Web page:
Compounded is a game by Darrell Louder published by Dice Hate Me Games and Game Salute. It is for 2-5 players. In this game, players try to build as many compounds as they can by managing their elements, trading and the good old fashioned luck of the draw. To start, players choose a color and receive the work bench player mat, 3 claim tokens, 1 scoring token and 4 experiment tokens in their color. The scoring track is placed along with the 9 starting compound cards. The cards are shuffled and 7 more compounds are placed so that a 4×4 grid is formed beneath the scoring track. Each player called a scientist draws 4 elements from the bag and place them on their work bench. Each player receives 1 wild token that can be used in the game to pull one particular type of element from the bag or can be used to score points if not used. They also receive a personal fire extinguisher that they place with element side up. If elements are placed on it, it becomes a working fire extinguisher. More on that later. The idea is to either reach 50 Atomic points or complete 3 of the 4 experiments first. The game is divided into 4 phases. The first is the Discovery phase where elements are pulled from the bag based on how high your rank is on the discovery experiment ranking on the player’s work bench. Elements can then be traded between fellow scientists. The Second phase is the Study phase where claim tokens are placed onto unclaimed elements based on the player’s work bench. The third phase is the Research phase where elements are placed from the storage area onto elements, or the fire extinguisher. Also, 3 elements of the same type can be exchanged for 1 element of the players choosing. The fourth and final phase is the Lab phase. In this phase, compounds are scored, lab tools are gained, experiment levels are raised, chemical reactions occur, and possible lab fires happen. This is where our fire extinguisher comes into play. Usually if a fire happens, if it has one flame token on the bottom, it is destroyed. If it has 2 then a flame token is placed onto the element. However, if the scientist has a completed fire extinguisher, he can use it to keep the flame token from affecting a particular element. Thus saving any elements that he may have already placed elements on from being destroyed. There are also special tokens, like the safety goggles, lab key, pipet, journal, graduated cylinder, and bunsen burner. These allow the scientist to do different things. Such as claim the wooden lab key that allows the player to become lead scientist, trade 2 of the same type of element for 1 element of the players choice or to return one of the elements from a scientists completed compound back to the players work bench. When a compound is completed it not only scores points but it also might set off a chemical reaction, such as the fire mentioned above. There are more reactions than just fire though. There are grants, volatile, hazardous hauling, corrosive compound, and explosive elements. These do different things such as causing fires as mentioned above, or even causing elements with one flame token on them to explode. The person who is best able to manage their compounds, elements and work bench will ultimately become the winner.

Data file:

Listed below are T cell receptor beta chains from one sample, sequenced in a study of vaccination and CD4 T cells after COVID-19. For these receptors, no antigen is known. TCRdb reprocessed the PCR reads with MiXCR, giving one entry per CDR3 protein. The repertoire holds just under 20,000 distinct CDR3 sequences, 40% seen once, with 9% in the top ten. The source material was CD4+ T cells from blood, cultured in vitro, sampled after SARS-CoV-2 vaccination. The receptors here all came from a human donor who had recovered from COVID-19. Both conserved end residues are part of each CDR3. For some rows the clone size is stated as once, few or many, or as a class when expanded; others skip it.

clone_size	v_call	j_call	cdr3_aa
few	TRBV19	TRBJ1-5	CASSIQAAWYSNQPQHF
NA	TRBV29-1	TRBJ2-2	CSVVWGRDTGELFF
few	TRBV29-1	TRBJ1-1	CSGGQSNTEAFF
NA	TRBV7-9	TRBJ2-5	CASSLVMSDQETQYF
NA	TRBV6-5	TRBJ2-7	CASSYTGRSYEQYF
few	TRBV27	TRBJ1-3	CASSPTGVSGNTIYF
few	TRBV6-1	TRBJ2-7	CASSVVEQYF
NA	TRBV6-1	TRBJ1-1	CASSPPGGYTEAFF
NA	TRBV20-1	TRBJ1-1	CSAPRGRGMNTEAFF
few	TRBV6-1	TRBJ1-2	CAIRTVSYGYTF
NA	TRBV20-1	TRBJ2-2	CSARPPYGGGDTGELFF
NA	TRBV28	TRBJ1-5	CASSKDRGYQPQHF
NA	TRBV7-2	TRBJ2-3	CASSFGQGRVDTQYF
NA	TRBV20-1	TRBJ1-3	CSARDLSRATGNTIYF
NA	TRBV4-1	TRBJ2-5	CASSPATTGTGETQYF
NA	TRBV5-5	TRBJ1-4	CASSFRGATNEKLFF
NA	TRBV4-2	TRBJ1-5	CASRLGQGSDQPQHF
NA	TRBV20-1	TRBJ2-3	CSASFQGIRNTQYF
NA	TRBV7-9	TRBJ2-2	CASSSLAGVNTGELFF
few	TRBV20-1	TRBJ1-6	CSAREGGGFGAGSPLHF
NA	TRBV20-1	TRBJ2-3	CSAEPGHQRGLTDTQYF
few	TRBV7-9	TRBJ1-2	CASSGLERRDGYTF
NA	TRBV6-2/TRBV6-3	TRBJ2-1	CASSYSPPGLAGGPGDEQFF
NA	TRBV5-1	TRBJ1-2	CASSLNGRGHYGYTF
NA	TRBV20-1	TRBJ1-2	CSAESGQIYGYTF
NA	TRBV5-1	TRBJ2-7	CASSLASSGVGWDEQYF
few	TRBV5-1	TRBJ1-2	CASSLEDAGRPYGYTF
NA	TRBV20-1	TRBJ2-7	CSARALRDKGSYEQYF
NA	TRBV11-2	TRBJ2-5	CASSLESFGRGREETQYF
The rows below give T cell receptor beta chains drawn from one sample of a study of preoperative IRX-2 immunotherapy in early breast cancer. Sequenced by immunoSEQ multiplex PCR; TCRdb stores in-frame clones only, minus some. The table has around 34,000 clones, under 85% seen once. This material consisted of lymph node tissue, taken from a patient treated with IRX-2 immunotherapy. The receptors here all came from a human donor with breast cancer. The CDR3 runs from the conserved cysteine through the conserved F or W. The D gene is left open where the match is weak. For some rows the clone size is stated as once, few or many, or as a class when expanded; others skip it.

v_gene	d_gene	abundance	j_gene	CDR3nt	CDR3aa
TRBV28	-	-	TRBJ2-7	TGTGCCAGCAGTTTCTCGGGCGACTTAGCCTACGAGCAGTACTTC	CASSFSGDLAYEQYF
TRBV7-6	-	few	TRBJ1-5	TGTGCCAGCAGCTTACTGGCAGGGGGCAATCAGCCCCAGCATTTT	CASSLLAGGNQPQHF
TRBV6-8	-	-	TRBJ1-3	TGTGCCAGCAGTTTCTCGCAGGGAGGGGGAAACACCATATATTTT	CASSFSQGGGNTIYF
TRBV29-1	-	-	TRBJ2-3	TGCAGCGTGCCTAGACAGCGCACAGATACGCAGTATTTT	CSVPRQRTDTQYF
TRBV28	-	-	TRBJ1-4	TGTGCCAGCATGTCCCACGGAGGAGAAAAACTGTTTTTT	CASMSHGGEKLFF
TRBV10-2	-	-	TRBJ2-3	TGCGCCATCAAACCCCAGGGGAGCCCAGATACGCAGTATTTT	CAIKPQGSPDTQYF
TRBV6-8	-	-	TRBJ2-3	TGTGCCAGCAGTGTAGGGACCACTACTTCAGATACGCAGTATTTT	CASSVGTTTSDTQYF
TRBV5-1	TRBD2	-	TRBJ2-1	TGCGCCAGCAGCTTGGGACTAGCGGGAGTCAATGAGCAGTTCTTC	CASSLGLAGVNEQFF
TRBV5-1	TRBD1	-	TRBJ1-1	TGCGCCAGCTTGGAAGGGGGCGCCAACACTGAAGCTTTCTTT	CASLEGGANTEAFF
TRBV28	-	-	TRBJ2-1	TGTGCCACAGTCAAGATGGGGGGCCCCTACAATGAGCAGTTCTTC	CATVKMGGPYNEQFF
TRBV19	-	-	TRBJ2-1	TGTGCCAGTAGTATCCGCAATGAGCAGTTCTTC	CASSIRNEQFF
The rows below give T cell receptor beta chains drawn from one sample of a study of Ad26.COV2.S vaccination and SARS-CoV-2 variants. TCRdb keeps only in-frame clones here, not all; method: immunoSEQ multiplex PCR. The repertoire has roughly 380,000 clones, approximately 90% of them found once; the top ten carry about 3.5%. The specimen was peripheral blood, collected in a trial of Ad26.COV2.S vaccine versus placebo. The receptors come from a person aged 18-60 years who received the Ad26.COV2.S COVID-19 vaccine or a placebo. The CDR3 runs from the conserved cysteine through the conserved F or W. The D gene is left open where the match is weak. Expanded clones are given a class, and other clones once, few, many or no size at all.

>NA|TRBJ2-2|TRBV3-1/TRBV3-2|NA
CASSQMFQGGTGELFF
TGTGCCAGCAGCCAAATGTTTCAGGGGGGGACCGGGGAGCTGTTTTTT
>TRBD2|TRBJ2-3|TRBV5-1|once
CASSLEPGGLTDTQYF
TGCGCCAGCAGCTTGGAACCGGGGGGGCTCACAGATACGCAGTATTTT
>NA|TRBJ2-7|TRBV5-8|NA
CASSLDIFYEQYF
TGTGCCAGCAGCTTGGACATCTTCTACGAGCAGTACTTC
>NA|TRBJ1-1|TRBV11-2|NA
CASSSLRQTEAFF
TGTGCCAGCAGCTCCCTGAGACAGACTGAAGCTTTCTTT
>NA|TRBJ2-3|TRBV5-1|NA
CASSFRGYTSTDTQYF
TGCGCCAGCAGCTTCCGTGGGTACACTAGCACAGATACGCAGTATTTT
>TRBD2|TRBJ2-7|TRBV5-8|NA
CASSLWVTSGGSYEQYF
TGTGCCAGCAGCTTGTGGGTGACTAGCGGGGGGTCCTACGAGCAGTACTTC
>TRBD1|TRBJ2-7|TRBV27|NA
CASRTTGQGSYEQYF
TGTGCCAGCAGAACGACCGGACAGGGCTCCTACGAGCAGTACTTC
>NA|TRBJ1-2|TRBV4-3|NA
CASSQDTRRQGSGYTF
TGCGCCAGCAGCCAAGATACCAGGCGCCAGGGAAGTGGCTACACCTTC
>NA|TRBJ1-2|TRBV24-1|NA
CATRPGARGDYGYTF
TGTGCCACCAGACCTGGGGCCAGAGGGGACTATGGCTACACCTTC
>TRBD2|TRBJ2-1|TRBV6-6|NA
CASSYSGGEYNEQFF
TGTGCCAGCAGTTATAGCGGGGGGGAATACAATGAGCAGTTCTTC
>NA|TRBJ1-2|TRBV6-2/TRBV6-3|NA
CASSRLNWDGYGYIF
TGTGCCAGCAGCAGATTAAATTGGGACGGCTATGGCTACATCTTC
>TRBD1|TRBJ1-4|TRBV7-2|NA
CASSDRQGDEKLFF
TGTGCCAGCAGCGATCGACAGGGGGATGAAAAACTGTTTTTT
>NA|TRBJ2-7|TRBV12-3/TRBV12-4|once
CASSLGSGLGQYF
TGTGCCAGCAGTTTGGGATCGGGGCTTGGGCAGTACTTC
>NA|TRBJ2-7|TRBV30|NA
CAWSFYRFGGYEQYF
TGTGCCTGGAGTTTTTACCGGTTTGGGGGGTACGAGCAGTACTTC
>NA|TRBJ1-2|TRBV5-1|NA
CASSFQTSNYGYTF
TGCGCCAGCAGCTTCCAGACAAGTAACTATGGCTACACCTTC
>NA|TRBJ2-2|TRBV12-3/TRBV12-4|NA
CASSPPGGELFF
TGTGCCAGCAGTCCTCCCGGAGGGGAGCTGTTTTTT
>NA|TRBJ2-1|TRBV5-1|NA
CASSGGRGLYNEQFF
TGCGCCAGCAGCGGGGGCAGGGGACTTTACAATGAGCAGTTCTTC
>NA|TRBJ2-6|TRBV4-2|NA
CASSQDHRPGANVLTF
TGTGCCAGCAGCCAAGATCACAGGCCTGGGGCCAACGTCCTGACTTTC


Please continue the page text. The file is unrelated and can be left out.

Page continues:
WOW! What can I say. This box is full of goodness. 5 color coded player work benches, 1- 2 player work bench for a 2 player game, fire extinguisher tokens, wild element tokens, storage markers, flame tokens, 6 different types of lab tool tokens, a bag full of 100 crystal elements in 6 colors, 5 different sets of colored wooden tokens for each player, lots of element cards including some large one for a more cooperative game, a big wooden lab key to indicate the first player or lead scientist and a score board that looks like the periodic table of elements. Again I say WOW!!! This game is a beauty of design. I can’t brag on the components enough. There isn’t one piece that I dislike about this game. I absolutely LOVE these components.
10 out of 10
The rules are well written and well thought out. It even resembles an old text book or lab journal which I thought was a nice touch. Lots of pictures, tons of insightful material including set up for two players and 2 different lab variants, one for more cooperative play. Again, I can’t brag enough on the design. The rulebook is great.
10 out of 10
The game, while entertaining, is somewhat educational as well. Learning what elements make up what chemicals and whether they are solids, gases or liquids. As I played the game, I found myself learning as I went. I kind of felt like a scientist, at least a little bit. I was always looking for that next great chemical that would put me in the lead. My fatal flaw was putting elements out and then forgetting to claim them. My opponents didn’t take very long to snatch up my forgotten mistake. As it was, I lost only by a narrow margin. Still, I haven’t had this much fun losing a game in quite some time.
9 out of 10
Compounded is a medium weight game full of scientific brilliance. The tag line on the box, “Better gaming through Chemistry,” sums it up beautifully. I couldn’t have said it better myself. This game is fun for scientist of almost every age. I highly recommend it.
9 out of 10